Online Community Meet-up This Wednesday

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I wanted to let you all know that we are meeting up to discuss Online Communities tomorrow: 

 

The San Francisco Online Community Report Meetup Group

For readers of the Online Community Report or others interested in the topic of online community management and online group collaboration. We discuss tools and methods to enhance participation on various online communities that we support.

The San Francisco Online Community Report October Meetup
Wednesday, October 25, 2006 at 7:00PM

Let's meet to discuss new projects and technologies you are working on that pertain to Online Community. This includes your work with social networking applications, forums, listservs, etc.We, at TechSoup, have been getting particularly excited about SecondLife. What have new tools have you been using and what have you been working on? Let's meet at Hotel Biron again, in the little alley behind Zuni. you all there!The first nonprofit online community manager that shows up gets a free glass of wine on me!

Pop!Tech and Technology in Tibet

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Last week was conference in Camden, Maine.  While surfing around to see what bloggers were saying about it, I found this post, , by Ethan Zuckerman that describes a presentation by  Losang Rabgey, the Executive Director of a nonprofit that promotes sustainable development in the Himalayan region, .  Rabgey is also on the board of directors of the Tibetan Himalayan Digital Library. (Marshall Kirkpatrick interviewed , who works for the , for NetSquared last February).

Zuckerman describes an exciting project that Rabgey is involved in, the :

How to read blogs? An introduction for people new to reading blogs

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On our e-collaboration blog we have a post explaining how you can read blogs as a basic introduction for people who are new to reading blogs; you can read them every now and then, or systematically. It is written by and .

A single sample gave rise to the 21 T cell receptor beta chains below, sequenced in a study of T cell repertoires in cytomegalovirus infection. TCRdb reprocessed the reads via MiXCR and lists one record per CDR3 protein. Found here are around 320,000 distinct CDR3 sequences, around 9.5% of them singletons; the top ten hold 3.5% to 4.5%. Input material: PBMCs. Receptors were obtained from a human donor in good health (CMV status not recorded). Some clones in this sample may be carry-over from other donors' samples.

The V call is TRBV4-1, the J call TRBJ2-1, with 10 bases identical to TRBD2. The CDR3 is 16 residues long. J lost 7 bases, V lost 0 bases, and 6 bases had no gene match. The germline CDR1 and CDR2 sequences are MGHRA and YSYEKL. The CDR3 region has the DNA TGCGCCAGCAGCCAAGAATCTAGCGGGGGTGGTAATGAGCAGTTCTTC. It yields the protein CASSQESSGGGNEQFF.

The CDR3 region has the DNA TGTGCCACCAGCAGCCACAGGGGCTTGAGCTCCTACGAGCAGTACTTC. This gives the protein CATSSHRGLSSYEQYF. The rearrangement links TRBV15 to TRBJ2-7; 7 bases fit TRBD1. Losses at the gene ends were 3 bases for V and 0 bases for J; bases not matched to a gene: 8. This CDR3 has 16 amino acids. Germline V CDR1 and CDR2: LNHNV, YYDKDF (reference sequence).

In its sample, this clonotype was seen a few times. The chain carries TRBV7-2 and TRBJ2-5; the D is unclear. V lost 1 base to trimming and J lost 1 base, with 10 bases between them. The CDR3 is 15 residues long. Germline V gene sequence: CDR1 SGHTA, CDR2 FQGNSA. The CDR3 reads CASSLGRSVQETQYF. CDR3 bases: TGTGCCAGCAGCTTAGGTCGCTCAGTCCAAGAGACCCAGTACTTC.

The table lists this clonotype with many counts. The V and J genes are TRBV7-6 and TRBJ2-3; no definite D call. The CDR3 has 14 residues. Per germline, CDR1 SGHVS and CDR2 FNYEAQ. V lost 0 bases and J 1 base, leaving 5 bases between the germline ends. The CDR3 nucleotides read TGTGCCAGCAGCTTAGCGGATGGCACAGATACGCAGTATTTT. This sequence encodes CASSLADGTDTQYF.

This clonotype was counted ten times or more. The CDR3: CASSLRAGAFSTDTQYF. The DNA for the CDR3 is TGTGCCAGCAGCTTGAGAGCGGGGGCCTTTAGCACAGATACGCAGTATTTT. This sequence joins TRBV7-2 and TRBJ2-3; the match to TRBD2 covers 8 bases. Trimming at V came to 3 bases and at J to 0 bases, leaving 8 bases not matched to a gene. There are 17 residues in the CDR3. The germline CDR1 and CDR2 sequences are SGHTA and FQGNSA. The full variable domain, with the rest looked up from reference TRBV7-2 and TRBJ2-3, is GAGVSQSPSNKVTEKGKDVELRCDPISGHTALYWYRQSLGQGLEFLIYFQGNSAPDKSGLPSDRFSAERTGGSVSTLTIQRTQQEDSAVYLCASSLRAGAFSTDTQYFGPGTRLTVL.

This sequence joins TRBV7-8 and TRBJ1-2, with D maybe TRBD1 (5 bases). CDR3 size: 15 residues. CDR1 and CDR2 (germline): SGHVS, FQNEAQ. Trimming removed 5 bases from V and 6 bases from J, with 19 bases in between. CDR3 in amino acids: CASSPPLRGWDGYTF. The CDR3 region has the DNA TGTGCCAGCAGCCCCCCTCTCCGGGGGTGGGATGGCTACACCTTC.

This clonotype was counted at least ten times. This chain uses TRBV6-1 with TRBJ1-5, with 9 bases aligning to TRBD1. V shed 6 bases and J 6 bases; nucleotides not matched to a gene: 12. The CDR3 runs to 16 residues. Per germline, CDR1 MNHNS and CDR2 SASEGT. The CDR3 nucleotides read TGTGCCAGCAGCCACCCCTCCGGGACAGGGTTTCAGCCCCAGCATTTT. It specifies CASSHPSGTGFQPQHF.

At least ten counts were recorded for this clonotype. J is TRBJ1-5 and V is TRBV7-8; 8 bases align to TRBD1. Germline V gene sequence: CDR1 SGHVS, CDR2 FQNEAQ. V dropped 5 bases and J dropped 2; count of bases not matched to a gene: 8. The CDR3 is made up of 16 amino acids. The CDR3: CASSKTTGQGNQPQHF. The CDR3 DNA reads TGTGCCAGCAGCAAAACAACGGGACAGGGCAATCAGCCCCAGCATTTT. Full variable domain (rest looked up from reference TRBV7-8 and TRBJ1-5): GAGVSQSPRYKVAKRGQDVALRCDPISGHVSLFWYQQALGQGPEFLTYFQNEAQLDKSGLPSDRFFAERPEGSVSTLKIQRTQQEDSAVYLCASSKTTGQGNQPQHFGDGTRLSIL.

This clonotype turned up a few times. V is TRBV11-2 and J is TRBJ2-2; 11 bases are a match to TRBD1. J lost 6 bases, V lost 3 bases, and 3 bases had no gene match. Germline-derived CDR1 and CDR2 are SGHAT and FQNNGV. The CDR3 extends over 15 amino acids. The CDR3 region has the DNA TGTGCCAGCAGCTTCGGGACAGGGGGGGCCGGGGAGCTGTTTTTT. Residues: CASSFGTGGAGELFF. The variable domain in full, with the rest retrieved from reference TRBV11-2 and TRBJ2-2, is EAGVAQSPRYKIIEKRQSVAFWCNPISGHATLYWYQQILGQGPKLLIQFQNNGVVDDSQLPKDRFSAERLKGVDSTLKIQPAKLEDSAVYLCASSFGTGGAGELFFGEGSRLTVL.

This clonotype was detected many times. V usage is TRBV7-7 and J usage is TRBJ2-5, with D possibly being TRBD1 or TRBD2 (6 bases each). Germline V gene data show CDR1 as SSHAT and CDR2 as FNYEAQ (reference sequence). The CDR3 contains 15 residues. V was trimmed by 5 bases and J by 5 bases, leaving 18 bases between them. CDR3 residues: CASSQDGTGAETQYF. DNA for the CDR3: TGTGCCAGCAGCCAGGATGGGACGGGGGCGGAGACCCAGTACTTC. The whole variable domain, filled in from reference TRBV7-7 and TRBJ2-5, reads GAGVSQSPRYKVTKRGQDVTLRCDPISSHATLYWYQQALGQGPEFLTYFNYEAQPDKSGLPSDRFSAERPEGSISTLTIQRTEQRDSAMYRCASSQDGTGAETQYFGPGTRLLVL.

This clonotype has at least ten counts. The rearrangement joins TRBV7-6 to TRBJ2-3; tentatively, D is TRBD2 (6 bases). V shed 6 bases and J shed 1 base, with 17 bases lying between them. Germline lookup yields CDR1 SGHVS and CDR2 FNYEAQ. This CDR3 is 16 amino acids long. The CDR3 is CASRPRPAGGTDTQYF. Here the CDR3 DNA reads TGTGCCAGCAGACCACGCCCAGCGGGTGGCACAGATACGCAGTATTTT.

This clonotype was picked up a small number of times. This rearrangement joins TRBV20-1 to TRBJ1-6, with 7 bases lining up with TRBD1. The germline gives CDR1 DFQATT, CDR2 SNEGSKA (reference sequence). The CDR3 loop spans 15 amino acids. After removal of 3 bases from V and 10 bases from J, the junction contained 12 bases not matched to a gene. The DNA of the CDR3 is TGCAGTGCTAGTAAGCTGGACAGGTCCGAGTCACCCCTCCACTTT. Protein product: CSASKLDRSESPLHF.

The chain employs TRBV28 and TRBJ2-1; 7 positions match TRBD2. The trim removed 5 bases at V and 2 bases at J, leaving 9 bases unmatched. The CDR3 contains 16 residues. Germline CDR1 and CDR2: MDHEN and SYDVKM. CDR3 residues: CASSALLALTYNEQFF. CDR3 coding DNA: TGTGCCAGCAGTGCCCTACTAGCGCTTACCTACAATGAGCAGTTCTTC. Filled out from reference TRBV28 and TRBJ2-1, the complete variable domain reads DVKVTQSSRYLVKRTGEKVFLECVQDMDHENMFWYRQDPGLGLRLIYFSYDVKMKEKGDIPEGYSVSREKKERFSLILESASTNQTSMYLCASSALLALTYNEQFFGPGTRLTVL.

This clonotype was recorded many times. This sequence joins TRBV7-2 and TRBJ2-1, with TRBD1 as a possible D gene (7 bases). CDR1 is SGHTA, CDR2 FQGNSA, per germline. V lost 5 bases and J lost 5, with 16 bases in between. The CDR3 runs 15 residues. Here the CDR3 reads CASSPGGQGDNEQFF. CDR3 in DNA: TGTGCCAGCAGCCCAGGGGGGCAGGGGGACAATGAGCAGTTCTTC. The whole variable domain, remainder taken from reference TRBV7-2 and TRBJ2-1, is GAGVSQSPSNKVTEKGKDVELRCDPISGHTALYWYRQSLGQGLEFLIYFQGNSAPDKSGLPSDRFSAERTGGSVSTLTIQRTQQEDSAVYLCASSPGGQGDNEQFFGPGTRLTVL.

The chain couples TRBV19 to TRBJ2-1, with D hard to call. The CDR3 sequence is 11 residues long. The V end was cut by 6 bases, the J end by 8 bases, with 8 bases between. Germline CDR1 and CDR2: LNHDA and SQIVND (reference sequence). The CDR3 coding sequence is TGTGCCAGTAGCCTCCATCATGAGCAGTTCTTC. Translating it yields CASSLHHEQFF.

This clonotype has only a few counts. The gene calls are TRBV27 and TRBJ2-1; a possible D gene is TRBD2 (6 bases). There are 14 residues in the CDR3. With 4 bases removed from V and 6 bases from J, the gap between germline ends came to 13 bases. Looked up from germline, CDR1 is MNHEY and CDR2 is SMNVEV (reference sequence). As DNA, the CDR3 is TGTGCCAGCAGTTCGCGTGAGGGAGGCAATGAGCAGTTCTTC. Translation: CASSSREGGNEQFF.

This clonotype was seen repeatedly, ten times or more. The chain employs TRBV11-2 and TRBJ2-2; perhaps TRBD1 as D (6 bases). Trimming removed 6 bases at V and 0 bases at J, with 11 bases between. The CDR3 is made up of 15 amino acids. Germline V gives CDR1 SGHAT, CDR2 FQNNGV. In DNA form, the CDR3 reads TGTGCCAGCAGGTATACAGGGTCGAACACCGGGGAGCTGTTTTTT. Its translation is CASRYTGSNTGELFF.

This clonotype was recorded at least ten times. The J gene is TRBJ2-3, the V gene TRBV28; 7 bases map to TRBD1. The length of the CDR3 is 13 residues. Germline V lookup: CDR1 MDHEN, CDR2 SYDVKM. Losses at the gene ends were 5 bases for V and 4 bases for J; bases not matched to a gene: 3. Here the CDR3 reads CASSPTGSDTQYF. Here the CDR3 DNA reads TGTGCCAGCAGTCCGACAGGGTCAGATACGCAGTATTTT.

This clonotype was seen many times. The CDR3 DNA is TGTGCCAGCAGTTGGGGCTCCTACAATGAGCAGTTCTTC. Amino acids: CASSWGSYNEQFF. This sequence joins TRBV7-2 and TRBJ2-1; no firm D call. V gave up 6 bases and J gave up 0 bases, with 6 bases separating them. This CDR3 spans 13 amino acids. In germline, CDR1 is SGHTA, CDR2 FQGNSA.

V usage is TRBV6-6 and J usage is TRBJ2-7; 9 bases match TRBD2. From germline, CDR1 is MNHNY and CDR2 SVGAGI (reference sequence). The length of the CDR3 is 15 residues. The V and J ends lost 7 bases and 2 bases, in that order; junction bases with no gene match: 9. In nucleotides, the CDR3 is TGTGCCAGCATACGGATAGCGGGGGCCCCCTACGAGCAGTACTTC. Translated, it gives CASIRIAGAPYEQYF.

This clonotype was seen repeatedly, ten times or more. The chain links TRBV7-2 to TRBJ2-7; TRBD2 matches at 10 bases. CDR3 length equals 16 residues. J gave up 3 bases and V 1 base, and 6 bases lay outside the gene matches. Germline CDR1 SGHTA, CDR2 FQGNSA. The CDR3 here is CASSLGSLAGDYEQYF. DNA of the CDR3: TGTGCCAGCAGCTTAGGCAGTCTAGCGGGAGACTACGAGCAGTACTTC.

How to Read Blogs: 

There are various ways to read a webblog ('blog') that you think is of interest to you. The main choice you have to make is whether you want to visit the blog every now and then, or that you want to be up to date with every new post on that blog. You can find out more at

The Open API debate

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This morning, I sat in on the "" hosted by . First off, a tip o' the hat to NTEN for organizing this, the participants of the panel for an interesting conversation, and Mark Bolgiano from the for awesome moderation.

There were four perspectives:

If I was going to complain, I'd say it was way for-profit vendor heavy (63%?). It would have been nice to have heard from a circuit-rider or "for-little-profit" integrator/consultant type person, and maybe another nonprofit type (a moderately tech savvy ED?)

Thanks for the help!

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I attended NetSquared as a representative of the philanthropic, rather than the nonprofit, industry. I had a great time at the conference and it stimulated my interest in social networking tools. I've been impressed with the vigor with which nonprofits have taken to the social networking paradigm and I look forward to more tools being developed for donors, rather than just as ways for nonprofits to reach out to donors.

I recently launched a blog called . I'd like to invite all of you to visit and more importantly give my thanks to the NetSquared community. I'd especially like to single out Britt Bravo, Elisa Camahort, Beth Kanter and Seth Mazow for the helpful conversations I had with each of them and to Daniel Ben-Horin for inviting me to the conference in the first place.